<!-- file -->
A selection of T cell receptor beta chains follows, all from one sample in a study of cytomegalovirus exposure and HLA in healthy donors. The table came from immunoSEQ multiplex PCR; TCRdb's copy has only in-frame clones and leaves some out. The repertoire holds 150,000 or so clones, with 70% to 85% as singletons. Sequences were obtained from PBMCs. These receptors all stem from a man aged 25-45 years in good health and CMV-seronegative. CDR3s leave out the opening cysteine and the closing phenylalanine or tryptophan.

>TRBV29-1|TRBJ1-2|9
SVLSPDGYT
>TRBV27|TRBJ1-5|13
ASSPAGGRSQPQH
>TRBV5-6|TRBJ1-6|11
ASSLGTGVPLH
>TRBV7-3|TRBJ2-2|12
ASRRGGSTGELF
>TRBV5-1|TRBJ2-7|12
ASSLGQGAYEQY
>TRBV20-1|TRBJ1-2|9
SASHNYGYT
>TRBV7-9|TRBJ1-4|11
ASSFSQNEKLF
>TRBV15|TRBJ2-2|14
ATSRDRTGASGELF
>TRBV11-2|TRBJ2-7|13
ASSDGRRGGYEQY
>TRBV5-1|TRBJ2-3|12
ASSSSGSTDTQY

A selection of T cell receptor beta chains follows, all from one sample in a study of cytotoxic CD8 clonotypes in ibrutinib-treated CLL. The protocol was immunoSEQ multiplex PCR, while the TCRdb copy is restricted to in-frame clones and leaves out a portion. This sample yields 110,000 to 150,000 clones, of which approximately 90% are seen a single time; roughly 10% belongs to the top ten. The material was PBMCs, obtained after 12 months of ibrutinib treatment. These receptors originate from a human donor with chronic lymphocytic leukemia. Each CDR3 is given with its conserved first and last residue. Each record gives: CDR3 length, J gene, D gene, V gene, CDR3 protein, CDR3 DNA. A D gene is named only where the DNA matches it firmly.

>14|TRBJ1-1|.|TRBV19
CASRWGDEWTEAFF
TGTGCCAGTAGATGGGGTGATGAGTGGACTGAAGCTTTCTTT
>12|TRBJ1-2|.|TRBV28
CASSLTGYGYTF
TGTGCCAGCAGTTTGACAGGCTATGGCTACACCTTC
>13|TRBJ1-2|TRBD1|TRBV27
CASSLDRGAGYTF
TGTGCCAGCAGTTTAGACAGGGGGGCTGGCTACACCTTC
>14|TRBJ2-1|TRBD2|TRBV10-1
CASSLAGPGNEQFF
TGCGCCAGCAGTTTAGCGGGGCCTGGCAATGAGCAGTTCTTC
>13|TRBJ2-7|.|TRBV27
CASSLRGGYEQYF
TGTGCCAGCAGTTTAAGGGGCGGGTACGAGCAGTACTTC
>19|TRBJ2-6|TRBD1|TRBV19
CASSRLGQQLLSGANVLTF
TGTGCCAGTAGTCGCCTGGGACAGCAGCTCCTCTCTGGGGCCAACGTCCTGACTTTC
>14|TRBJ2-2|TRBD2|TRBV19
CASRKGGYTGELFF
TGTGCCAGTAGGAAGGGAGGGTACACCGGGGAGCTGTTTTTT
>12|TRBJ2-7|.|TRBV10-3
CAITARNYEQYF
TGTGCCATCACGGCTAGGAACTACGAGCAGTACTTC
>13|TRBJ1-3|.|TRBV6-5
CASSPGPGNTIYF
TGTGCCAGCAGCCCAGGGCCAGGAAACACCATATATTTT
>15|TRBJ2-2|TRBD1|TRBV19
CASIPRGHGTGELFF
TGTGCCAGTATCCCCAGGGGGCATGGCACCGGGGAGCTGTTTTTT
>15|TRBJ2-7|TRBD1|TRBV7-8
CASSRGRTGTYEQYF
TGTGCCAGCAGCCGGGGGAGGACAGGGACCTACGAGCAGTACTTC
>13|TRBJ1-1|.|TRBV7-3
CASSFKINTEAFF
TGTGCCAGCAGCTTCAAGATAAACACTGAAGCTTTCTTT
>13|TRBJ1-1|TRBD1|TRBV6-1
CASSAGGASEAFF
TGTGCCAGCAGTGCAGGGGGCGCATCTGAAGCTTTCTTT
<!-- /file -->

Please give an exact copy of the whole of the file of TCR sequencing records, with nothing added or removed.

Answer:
A selection of T cell receptor beta chains follows, all from one sample in a study of cytomegalovirus exposure and HLA in healthy donors. The table came from immunoSEQ multiplex PCR; TCRdb's copy has only in-frame clones and leaves some out. The repertoire holds 150,000 or so clones, with 70% to 85% as singletons. Sequences were obtained from PBMCs. These receptors all stem from a man aged 25-45 years in good health and CMV-seronegative. CDR3s leave out the opening cysteine and the closing phenylalanine or tryptophan.

>TRBV29-1|TRBJ1-2|9
SVLSPDGYT
>TRBV27|TRBJ1-5|13
ASSPAGGRSQPQH
>TRBV5-6|TRBJ1-6|11
ASSLGTGVPLH
>TRBV7-3|TRBJ2-2|12
ASRRGGSTGELF
>TRBV5-1|TRBJ2-7|12
ASSLGQGAYEQY
>TRBV20-1|TRBJ1-2|9
SASHNYGYT
>TRBV7-9|TRBJ1-4|11
ASSFSQNEKLF
>TRBV15|TRBJ2-2|14
ATSRDRTGASGELF
>TRBV11-2|TRBJ2-7|13
ASSDGRRGGYEQY
>TRBV5-1|TRBJ2-3|12
ASSSSGSTDTQY

A selection of T cell receptor beta chains follows, all from one sample in a study of cytotoxic CD8 clonotypes in ibrutinib-treated CLL. The protocol was immunoSEQ multiplex PCR, while the TCRdb copy is restricted to in-frame clones and leaves out a portion. This sample yields 110,000 to 150,000 clones, of which approximately 90% are seen a single time; roughly 10% belongs to the top ten. The material was PBMCs, obtained after 12 months of ibrutinib treatment. These receptors originate from a human donor with chronic lymphocytic leukemia. Each CDR3 is given with its conserved first and last residue. Each record gives: CDR3 length, J gene, D gene, V gene, CDR3 protein, CDR3 DNA. A D gene is named only where the DNA matches it firmly.

>14|TRBJ1-1|.|TRBV19
CASRWGDEWTEAFF
TGTGCCAGTAGATGGGGTGATGAGTGGACTGAAGCTTTCTTT
>12|TRBJ1-2|.|TRBV28
CASSLTGYGYTF
TGTGCCAGCAGTTTGACAGGCTATGGCTACACCTTC
>13|TRBJ1-2|TRBD1|TRBV27
CASSLDRGAGYTF
TGTGCCAGCAGTTTAGACAGGGGGGCTGGCTACACCTTC
>14|TRBJ2-1|TRBD2|TRBV10-1
CASSLAGPGNEQFF
TGCGCCAGCAGTTTAGCGGGGCCTGGCAATGAGCAGTTCTTC
>13|TRBJ2-7|.|TRBV27
CASSLRGGYEQYF
TGTGCCAGCAGTTTAAGGGGCGGGTACGAGCAGTACTTC
>19|TRBJ2-6|TRBD1|TRBV19
CASSRLGQQLLSGANVLTF
TGTGCCAGTAGTCGCCTGGGACAGCAGCTCCTCTCTGGGGCCAACGTCCTGACTTTC
>14|TRBJ2-2|TRBD2|TRBV19
CASRKGGYTGELFF
TGTGCCAGTAGGAAGGGAGGGTACACCGGGGAGCTGTTTTTT
>12|TRBJ2-7|.|TRBV10-3
CAITARNYEQYF
TGTGCCATCACGGCTAGGAACTACGAGCAGTACTTC
>13|TRBJ1-3|.|TRBV6-5
CASSPGPGNTIYF
TGTGCCAGCAGCCCAGGGCCAGGAAACACCATATATTTT
>15|TRBJ2-2|TRBD1|TRBV19
CASIPRGHGTGELFF
TGTGCCAGTATCCCCAGGGGGCATGGCACCGGGGAGCTGTTTTTT
>15|TRBJ2-7|TRBD1|TRBV7-8
CASSRGRTGTYEQYF
TGTGCCAGCAGCCGGGGGAGGACAGGGACCTACGAGCAGTACTTC
>13|TRBJ1-1|.|TRBV7-3
CASSFKINTEAFF
TGTGCCAGCAGCTTCAAGATAAACACTGAAGCTTTCTTT
>13|TRBJ1-1|TRBD1|TRBV6-1
CASSAGGASEAFF
TGTGCCAGCAGTGCAGGGGGCGCATCTGAAGCTTTCTTT